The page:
Samurai 8: The Tale of Hachimaru Graphic Novel Volume 1 cover image
Rated “T” for “Teen”
Samurai 8: The Tale of Hachimaru is a shonen manga series created and written by Masashi Kishimoto (of Naruto fame) and illustrated by Akira Okubo. VIZ Media is publishing an English-language edition of the manga as a graphic novel series, released under its “Shonen Jump” imprint.
Samurai 8: The Tale of Hachimaru, Vol. 1 (entitled “The First Key” – Chapters 1 to 6) introduces Hachimaru. He has always dreamed of becoming a samurai. Samurai carry special souls within themselves and can travel through space as easily as they walk the earth. Only the most powerful warriors are able to transcend their human bodies and become something even greater – samurai!
Hachimaru, however, is as weak as they come, and he is so sickly that he can’t even eat solid foods. Being too weak to leave his house has turned Hachimaru into an expert at video games, so at least he gets to play samurai video games, at which he is very good. But one day, his father's secrets and the arrival of a samurai cat named “Daruma” combine to give Hachimaru a chance to live his dream. With enough heart, could Hachimaru become a true samurai?
THE LOWDOWN: The Samurai 8: The Tale of Hachimaru manga is creator Masashi Kishimoto's follow-up to his legendary, smash hit manga, Naruto. [The Naruto sequel, Boruto: Naruto Next Generations, is written and drawn by a new writer-artist team.] Kishimoto created Samurai 8 and writes the story and produces the storyboards. Newcomer artist Akira Okubo draws Samurai 8: The Tale of Hachimaru.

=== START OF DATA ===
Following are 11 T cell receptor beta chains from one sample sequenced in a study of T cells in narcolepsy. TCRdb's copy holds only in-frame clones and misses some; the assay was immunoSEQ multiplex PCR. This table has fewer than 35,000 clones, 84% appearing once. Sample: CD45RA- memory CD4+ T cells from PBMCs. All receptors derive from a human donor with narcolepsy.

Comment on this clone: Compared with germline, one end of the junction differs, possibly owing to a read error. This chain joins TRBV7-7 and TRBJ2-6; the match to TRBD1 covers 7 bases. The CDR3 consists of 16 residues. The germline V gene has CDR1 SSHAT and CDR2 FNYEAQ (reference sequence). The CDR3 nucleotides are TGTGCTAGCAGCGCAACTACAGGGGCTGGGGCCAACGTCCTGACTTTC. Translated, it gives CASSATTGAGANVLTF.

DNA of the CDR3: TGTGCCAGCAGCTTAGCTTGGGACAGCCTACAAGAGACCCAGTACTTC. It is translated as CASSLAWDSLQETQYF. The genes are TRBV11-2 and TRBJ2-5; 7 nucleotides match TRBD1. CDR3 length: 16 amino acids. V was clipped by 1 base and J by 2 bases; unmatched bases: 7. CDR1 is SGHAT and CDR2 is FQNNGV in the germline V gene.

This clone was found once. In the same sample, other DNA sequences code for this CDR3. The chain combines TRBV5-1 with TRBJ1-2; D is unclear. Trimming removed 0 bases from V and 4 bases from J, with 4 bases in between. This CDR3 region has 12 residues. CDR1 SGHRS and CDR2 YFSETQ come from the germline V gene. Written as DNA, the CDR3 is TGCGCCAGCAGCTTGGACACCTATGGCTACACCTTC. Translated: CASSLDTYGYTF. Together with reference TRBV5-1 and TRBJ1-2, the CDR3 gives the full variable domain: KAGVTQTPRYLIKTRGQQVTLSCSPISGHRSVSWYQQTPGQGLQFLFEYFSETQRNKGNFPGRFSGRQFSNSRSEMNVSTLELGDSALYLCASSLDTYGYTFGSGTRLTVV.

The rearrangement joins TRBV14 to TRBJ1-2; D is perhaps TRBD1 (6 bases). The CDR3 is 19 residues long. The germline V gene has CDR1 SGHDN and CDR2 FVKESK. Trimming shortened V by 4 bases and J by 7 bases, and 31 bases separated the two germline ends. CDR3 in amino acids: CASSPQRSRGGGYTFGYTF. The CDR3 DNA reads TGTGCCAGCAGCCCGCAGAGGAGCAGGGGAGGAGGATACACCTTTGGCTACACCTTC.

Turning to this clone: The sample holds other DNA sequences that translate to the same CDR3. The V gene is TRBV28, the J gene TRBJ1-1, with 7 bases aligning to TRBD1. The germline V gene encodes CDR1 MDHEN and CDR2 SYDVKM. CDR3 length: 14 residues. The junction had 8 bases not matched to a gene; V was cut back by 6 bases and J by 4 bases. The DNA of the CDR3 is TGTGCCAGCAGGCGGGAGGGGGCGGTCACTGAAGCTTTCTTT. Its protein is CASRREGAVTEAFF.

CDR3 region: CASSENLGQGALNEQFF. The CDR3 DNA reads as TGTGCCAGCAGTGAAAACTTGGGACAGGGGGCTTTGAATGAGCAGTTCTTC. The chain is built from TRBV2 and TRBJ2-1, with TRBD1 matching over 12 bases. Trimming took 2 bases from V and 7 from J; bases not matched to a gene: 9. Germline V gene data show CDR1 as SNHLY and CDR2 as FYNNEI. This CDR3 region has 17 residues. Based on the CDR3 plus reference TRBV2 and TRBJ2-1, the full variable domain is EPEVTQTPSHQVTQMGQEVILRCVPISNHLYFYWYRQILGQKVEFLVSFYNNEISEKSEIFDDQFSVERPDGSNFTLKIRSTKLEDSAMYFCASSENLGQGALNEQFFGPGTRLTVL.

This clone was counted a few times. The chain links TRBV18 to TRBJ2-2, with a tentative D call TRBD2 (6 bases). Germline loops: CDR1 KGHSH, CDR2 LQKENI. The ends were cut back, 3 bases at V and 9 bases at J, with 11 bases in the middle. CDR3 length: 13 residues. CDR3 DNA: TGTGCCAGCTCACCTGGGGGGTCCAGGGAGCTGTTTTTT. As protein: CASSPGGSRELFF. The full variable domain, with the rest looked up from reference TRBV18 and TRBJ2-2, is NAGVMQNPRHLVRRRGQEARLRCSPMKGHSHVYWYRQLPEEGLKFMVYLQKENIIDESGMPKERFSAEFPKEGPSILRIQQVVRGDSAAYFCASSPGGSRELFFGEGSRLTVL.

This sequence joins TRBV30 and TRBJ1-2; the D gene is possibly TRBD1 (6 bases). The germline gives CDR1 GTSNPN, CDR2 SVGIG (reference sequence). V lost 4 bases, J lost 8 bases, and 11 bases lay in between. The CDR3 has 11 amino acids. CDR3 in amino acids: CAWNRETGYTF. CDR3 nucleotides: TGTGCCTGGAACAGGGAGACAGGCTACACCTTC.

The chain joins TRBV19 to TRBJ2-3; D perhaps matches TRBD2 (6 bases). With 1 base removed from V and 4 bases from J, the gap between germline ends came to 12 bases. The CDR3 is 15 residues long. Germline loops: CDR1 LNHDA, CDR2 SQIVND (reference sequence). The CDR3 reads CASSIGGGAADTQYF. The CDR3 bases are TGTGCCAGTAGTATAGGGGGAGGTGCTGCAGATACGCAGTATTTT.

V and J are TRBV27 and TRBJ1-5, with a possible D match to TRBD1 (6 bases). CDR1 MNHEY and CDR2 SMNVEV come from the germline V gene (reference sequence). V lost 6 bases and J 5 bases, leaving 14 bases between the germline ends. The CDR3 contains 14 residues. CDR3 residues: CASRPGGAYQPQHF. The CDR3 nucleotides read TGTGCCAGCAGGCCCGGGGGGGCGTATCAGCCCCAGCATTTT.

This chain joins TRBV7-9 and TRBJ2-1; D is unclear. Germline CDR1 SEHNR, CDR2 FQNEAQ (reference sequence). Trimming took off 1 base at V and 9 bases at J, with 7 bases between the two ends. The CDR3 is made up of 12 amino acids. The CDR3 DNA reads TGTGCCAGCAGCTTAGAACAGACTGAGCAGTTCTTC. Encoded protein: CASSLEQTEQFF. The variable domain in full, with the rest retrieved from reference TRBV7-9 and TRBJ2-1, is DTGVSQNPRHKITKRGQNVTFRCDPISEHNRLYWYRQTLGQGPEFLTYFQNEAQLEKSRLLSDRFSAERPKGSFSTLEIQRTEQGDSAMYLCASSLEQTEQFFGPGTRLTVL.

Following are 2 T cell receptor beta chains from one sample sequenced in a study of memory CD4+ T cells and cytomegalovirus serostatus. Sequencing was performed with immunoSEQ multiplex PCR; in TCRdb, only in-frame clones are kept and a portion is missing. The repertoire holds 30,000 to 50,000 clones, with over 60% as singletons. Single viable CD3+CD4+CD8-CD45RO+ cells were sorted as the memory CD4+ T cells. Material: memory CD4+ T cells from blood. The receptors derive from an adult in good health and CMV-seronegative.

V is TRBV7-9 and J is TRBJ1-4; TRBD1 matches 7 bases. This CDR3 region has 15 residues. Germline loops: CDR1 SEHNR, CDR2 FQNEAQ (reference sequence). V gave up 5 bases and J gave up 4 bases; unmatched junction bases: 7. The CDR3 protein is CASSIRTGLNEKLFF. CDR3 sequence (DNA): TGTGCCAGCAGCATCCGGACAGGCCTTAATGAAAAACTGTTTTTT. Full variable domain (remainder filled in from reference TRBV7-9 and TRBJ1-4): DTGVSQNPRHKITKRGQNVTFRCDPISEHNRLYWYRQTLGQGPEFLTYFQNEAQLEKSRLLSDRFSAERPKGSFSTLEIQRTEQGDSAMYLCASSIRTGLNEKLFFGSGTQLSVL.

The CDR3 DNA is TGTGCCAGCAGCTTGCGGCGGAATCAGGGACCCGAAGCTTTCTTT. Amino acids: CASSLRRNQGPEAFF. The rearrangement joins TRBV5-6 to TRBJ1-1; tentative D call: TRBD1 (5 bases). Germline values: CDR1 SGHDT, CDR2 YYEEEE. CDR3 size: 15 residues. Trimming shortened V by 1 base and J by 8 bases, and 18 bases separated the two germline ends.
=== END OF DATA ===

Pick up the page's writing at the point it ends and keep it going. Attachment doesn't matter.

Samurai 8: The Tale of Hachimaru Graphic Novel Volume 1 is quite a read. Kishimoto packs the six chapters that comprise Vol. 1 with internal mythology, although the cast, as yet, is not large. The lead character, Hachimaru, seems like a blank slate. What he does share with Naruto is a sense of determination, but Naruto was a more fully formed character in his first volume than Hachimaru is in his first volume. However, Hachimaru's innocence is endearing, and that is the thing that draws me (at least) to him.
I don't know how much of Akira Okubo's work in these first six chapters is drawn with the aid of assistants, but Okubo's graphical style is gorgeous. Okubo draws like the late Moebius, but the younger artist's compositions are not as streamlined as Moebius'. In this first volume, the illustrations are so cluttered that they sometimes fill the graphical storytelling with the kind of static that comes between the artist/storyteller and his audience.
I don't want to make it sound like I have reservations about Samurai 8: The Tale of Hachimaru. I am excited about this series, and like Naruto and Boruto, I am eager for more.
I READS YOU RECOMMENDS: Fans of Naruto will want to try the Shonen Jump title, Samurai 8: The Tale of Hachimaru.